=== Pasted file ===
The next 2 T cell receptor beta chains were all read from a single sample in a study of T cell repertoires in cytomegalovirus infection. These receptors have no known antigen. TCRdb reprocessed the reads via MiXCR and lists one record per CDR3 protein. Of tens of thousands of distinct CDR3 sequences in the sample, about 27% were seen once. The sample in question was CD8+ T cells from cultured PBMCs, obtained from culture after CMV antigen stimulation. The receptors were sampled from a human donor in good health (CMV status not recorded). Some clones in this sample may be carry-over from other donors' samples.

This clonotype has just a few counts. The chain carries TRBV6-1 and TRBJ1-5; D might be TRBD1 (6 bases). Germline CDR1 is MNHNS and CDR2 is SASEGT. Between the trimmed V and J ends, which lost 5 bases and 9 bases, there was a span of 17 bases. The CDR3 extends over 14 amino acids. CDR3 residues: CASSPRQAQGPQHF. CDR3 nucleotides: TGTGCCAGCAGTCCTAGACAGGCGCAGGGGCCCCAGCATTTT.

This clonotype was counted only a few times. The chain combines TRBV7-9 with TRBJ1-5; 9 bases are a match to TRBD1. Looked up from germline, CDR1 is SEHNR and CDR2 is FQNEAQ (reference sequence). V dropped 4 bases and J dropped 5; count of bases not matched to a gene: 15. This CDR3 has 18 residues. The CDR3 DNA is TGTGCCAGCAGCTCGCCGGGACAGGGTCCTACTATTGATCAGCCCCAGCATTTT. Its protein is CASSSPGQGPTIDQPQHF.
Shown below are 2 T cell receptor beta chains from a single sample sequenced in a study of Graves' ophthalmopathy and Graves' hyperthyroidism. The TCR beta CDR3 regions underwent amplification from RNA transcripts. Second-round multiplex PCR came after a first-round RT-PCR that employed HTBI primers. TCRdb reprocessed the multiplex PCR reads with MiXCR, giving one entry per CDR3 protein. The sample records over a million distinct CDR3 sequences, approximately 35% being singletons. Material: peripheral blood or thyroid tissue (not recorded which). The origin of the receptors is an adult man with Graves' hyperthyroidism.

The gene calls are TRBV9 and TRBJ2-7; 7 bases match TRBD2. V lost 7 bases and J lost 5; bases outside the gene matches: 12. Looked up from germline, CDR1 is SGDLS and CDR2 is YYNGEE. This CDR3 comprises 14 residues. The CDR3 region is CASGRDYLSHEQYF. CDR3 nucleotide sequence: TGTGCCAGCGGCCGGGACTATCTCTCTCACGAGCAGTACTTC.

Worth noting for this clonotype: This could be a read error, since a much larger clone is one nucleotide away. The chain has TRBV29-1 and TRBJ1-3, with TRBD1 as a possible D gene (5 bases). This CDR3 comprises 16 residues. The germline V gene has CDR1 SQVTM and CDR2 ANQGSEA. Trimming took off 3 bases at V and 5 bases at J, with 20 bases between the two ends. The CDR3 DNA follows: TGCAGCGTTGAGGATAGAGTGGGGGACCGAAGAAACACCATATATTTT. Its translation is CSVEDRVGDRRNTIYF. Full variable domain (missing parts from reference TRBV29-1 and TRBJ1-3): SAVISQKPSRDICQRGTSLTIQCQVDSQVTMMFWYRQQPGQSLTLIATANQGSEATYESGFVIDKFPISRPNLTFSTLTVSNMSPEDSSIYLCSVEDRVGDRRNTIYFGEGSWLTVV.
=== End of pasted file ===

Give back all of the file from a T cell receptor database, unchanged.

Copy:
The next 2 T cell receptor beta chains were all read from a single sample in a study of T cell repertoires in cytomegalovirus infection. These receptors have no known antigen. TCRdb reprocessed the reads via MiXCR and lists one record per CDR3 protein. Of tens of thousands of distinct CDR3 sequences in the sample, about 27% were seen once. The sample in question was CD8+ T cells from cultured PBMCs, obtained from culture after CMV antigen stimulation. The receptors were sampled from a human donor in good health (CMV status not recorded). Some clones in this sample may be carry-over from other donors' samples.

This clonotype has just a few counts. The chain carries TRBV6-1 and TRBJ1-5; D might be TRBD1 (6 bases). Germline CDR1 is MNHNS and CDR2 is SASEGT. Between the trimmed V and J ends, which lost 5 bases and 9 bases, there was a span of 17 bases. The CDR3 extends over 14 amino acids. CDR3 residues: CASSPRQAQGPQHF. CDR3 nucleotides: TGTGCCAGCAGTCCTAGACAGGCGCAGGGGCCCCAGCATTTT.

This clonotype was counted only a few times. The chain combines TRBV7-9 with TRBJ1-5; 9 bases are a match to TRBD1. Looked up from germline, CDR1 is SEHNR and CDR2 is FQNEAQ (reference sequence). V dropped 4 bases and J dropped 5; count of bases not matched to a gene: 15. This CDR3 has 18 residues. The CDR3 DNA is TGTGCCAGCAGCTCGCCGGGACAGGGTCCTACTATTGATCAGCCCCAGCATTTT. Its protein is CASSSPGQGPTIDQPQHF.
Shown below are 2 T cell receptor beta chains from a single sample sequenced in a study of Graves' ophthalmopathy and Graves' hyperthyroidism. The TCR beta CDR3 regions underwent amplification from RNA transcripts. Second-round multiplex PCR came after a first-round RT-PCR that employed HTBI primers. TCRdb reprocessed the multiplex PCR reads with MiXCR, giving one entry per CDR3 protein. The sample records over a million distinct CDR3 sequences, approximately 35% being singletons. Material: peripheral blood or thyroid tissue (not recorded which). The origin of the receptors is an adult man with Graves' hyperthyroidism.

The gene calls are TRBV9 and TRBJ2-7; 7 bases match TRBD2. V lost 7 bases and J lost 5; bases outside the gene matches: 12. Looked up from germline, CDR1 is SGDLS and CDR2 is YYNGEE. This CDR3 comprises 14 residues. The CDR3 region is CASGRDYLSHEQYF. CDR3 nucleotide sequence: TGTGCCAGCGGCCGGGACTATCTCTCTCACGAGCAGTACTTC.

Worth noting for this clonotype: This could be a read error, since a much larger clone is one nucleotide away. The chain has TRBV29-1 and TRBJ1-3, with TRBD1 as a possible D gene (5 bases). This CDR3 comprises 16 residues. The germline V gene has CDR1 SQVTM and CDR2 ANQGSEA. Trimming took off 3 bases at V and 5 bases at J, with 20 bases between the two ends. The CDR3 DNA follows: TGCAGCGTTGAGGATAGAGTGGGGGACCGAAGAAACACCATATATTTT. Its translation is CSVEDRVGDRRNTIYF. Full variable domain (missing parts from reference TRBV29-1 and TRBJ1-3): SAVISQKPSRDICQRGTSLTIQCQVDSQVTMMFWYRQQPGQSLTLIATANQGSEATYESGFVIDKFPISRPNLTFSTLTVSNMSPEDSSIYLCSVEDRVGDRRNTIYFGEGSWLTVV.